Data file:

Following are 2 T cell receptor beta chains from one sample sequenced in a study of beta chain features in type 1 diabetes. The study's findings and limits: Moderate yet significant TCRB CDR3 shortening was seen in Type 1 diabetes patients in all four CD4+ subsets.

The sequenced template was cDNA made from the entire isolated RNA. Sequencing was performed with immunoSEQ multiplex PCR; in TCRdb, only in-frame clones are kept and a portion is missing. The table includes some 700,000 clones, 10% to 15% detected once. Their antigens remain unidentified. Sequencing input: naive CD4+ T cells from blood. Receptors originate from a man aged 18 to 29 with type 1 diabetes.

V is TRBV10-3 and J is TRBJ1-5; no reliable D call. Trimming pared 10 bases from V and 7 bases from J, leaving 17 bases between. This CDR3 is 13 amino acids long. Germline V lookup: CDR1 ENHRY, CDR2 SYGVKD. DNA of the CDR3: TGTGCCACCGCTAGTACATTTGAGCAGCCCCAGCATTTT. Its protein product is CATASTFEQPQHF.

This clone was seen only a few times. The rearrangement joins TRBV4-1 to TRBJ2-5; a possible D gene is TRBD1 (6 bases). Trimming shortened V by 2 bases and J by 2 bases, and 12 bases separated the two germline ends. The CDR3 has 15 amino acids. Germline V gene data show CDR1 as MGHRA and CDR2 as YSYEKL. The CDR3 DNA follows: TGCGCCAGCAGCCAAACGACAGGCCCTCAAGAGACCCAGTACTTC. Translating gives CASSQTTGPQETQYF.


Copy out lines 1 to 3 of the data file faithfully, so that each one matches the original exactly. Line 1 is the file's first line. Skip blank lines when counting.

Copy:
Following are 2 T cell receptor beta chains from one sample sequenced in a study of beta chain features in type 1 diabetes. The study's findings and limits: Moderate yet significant TCRB CDR3 shortening was seen in Type 1 diabetes patients in all four CD4+ subsets.

The sequenced template was cDNA made from the entire isolated RNA. Sequencing was performed with immunoSEQ multiplex PCR; in TCRdb, only in-frame clones are kept and a portion is missing. The table includes some 700,000 clones, 10% to 15% detected once. Their antigens remain unidentified. Sequencing input: naive CD4+ T cells from blood. Receptors originate from a man aged 18 to 29 with type 1 diabetes.

V is TRBV10-3 and J is TRBJ1-5; no reliable D call. Trimming pared 10 bases from V and 7 bases from J, leaving 17 bases between. This CDR3 is 13 amino acids long. Germline V lookup: CDR1 ENHRY, CDR2 SYGVKD. DNA of the CDR3: TGTGCCACCGCTAGTACATTTGAGCAGCCCCAGCATTTT. Its protein product is CATASTFEQPQHF.